The Story behind Norðlýsið   

The translation of the faroese name "Norðlýsið" is "The Northern Light".

Norðlýsið is the second ship built at the Tórshavn Shipyard. They started building on the 20. of april 1943. The material is canadian oak and the design was a sailship with a helping motor. The ship was delivered to the first owner on the 5. of may 1945. The day when World War II ended. Too late to participate in the dangerous but lucrative wartime activities for which it was built. 
The following years Norðlýsið was used for fishing vith both handline, long line and jigging reel. But in 1948 there was a shortage of bait and the ship tried fishing for heering with nets. This was a success and the start of the great heering fishing industry that was crucial for the faroes in the 50s and 60s. 
I 1956 the ship was sold to owners in Klaksvík and reregistered as KG386 Norðlýsið. The ownership returned to Tórshavn and the registration to TN24 Norðlýsið in march 1965

In june 1984 the ship was bought by Aurora Borealis Ltd. The ship was renovated and got the scooner rigging it has today. The famous artist Tróndur Pætursson was primus motor of this transformation.
The ship has since then focused primarily on the leasure industry. The now retired skipper: Birgir Enni has made the ship famous with his special brand of seamanship, hospitality and storytelling.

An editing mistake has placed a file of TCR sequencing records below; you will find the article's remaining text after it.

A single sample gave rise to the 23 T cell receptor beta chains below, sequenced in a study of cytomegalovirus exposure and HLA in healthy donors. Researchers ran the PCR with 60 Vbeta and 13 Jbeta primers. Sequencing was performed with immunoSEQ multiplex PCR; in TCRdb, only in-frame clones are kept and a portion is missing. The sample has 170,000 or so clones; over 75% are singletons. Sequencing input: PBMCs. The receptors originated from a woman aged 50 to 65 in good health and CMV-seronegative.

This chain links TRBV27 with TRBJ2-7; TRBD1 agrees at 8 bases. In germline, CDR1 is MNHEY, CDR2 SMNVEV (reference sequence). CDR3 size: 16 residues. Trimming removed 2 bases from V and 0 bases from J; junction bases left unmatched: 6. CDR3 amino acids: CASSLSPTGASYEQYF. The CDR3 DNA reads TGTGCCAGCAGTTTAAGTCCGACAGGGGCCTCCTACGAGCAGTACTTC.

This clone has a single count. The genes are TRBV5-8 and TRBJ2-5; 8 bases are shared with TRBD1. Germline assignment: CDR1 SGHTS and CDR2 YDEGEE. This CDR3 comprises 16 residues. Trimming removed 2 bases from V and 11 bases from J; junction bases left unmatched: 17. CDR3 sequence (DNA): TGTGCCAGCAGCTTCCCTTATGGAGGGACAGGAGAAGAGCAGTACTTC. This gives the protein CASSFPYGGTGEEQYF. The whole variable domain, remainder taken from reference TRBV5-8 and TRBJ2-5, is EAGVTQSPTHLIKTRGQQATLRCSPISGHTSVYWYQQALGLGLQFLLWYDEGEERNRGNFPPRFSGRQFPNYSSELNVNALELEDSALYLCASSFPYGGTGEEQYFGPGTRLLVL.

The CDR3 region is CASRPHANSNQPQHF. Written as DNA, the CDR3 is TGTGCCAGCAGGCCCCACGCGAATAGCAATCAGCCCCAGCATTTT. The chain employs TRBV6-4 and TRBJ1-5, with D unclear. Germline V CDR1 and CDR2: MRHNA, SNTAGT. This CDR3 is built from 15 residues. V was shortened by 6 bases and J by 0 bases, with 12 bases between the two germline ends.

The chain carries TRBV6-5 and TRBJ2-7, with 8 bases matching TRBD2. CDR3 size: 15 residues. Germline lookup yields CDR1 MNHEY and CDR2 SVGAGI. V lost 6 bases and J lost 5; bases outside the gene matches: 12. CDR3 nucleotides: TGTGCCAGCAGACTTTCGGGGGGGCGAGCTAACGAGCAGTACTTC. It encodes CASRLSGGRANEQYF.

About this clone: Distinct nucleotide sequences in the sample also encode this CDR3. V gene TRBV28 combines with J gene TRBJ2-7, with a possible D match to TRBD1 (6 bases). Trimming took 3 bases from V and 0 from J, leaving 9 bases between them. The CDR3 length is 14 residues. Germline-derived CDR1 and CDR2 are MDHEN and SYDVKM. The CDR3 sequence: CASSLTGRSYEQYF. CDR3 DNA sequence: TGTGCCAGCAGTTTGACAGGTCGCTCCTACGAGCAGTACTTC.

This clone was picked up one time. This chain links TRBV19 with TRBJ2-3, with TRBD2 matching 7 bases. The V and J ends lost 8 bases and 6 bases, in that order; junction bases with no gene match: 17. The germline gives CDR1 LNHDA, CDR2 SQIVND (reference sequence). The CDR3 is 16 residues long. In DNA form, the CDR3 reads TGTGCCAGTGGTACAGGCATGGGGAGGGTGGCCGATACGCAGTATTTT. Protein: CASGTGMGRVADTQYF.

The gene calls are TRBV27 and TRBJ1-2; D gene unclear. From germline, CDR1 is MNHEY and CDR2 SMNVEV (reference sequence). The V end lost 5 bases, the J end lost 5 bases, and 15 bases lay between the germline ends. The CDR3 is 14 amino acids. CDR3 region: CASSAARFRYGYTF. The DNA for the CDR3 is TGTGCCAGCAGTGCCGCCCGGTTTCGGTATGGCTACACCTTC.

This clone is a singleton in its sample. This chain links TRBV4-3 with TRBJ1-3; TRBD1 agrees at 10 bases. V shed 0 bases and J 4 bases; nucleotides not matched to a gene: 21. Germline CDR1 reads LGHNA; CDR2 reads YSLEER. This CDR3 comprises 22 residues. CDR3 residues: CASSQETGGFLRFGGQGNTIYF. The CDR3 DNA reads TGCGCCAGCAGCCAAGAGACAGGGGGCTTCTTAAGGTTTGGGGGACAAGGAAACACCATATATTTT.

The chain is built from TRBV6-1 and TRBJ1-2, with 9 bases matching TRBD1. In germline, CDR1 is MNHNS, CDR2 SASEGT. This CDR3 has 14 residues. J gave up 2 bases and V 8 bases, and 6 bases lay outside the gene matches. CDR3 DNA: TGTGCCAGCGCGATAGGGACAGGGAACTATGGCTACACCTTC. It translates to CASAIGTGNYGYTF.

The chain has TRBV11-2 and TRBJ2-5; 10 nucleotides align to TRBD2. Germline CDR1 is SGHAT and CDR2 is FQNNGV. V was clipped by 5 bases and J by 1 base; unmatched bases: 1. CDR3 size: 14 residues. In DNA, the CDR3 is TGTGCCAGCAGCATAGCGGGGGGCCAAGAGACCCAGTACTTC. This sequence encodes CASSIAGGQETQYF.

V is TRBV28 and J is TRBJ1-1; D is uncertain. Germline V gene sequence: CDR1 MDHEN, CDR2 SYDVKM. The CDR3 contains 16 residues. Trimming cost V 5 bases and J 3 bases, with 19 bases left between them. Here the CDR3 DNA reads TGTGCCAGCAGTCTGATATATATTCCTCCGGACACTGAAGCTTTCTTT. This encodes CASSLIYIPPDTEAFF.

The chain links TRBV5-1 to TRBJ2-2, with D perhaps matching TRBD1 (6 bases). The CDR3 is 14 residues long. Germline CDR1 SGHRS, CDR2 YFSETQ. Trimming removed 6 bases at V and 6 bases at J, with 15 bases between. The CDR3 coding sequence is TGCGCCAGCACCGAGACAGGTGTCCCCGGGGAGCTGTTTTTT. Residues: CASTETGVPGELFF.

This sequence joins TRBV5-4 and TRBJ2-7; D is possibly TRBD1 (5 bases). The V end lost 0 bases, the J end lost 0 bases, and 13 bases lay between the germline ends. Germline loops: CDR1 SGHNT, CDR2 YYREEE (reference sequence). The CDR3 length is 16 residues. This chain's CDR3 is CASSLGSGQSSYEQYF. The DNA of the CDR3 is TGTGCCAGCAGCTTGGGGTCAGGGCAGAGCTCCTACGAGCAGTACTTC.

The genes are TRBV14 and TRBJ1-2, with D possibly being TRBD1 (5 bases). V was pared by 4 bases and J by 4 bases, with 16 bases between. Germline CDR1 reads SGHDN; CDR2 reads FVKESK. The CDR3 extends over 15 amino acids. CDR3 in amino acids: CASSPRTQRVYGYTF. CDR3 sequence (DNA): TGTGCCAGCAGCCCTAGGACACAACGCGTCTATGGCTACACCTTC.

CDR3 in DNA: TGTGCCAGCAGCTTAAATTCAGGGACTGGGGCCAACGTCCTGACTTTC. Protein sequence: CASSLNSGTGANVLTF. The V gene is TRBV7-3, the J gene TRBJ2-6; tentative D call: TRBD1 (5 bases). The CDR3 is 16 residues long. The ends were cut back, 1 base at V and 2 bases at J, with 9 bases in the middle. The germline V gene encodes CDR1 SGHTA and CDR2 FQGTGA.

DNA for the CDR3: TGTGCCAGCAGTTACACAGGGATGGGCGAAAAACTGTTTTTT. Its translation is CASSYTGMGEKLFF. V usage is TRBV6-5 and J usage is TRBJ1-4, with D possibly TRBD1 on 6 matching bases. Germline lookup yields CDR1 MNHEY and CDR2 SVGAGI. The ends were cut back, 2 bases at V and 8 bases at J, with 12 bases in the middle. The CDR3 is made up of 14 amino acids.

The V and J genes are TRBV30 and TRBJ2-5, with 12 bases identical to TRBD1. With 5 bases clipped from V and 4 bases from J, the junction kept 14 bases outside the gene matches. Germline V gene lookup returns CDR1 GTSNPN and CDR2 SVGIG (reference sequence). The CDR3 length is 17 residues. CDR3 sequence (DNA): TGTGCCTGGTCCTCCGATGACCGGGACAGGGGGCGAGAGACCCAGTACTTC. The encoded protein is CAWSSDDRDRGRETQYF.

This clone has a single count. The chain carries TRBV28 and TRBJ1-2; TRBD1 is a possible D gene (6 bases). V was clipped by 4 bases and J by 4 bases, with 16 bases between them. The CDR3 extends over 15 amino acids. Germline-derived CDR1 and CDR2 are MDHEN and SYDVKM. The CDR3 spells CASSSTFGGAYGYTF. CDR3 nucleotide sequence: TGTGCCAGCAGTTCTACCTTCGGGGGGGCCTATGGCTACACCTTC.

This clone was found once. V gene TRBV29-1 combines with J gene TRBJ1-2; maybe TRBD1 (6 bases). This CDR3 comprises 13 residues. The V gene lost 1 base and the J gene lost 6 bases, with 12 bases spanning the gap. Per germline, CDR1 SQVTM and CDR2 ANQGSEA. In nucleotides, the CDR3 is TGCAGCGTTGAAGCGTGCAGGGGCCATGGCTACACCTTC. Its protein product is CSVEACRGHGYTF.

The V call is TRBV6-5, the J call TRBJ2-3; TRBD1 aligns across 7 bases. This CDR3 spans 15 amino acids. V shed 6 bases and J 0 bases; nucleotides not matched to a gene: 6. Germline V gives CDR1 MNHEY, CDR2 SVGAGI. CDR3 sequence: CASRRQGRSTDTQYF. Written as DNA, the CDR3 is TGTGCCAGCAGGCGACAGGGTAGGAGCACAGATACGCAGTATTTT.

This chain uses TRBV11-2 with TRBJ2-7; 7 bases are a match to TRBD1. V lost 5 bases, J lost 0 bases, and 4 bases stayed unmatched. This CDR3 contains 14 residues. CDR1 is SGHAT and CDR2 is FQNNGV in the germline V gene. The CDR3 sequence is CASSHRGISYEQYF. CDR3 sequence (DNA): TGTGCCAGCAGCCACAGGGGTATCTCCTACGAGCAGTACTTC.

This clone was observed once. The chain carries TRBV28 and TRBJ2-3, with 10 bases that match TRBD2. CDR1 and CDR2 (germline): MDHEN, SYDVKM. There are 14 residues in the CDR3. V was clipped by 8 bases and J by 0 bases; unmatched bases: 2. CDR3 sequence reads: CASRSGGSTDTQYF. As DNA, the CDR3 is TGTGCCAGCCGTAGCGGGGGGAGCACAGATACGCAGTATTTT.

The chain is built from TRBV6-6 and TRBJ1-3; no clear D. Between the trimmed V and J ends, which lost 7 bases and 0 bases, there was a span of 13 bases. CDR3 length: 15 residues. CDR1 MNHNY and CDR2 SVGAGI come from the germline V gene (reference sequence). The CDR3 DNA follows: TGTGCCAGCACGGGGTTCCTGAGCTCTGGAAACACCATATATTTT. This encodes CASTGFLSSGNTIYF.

Our primary mission remains to let you experience the Faroe Islands from the sea. Onboard Norðlýsið you are not a passenger, but a guest. You will feel the difference.

And what better vessel than a vintage wooden sailship?

Lugar (Lu-gaar)

Forecastle (Fo'c'sle)

The room where the crew can shelter from the elements, eat, sleep and socialise.

Originally the room was in front of the cargo hold. Eight berths with benches in front and a small table.

Later the cargo hold was added. Adding six berths with benches and a large table.

Today we can offer fourteen berths. The table seats fourteen people.

The room is designed and built by the faroese artist Tróndur Paturson.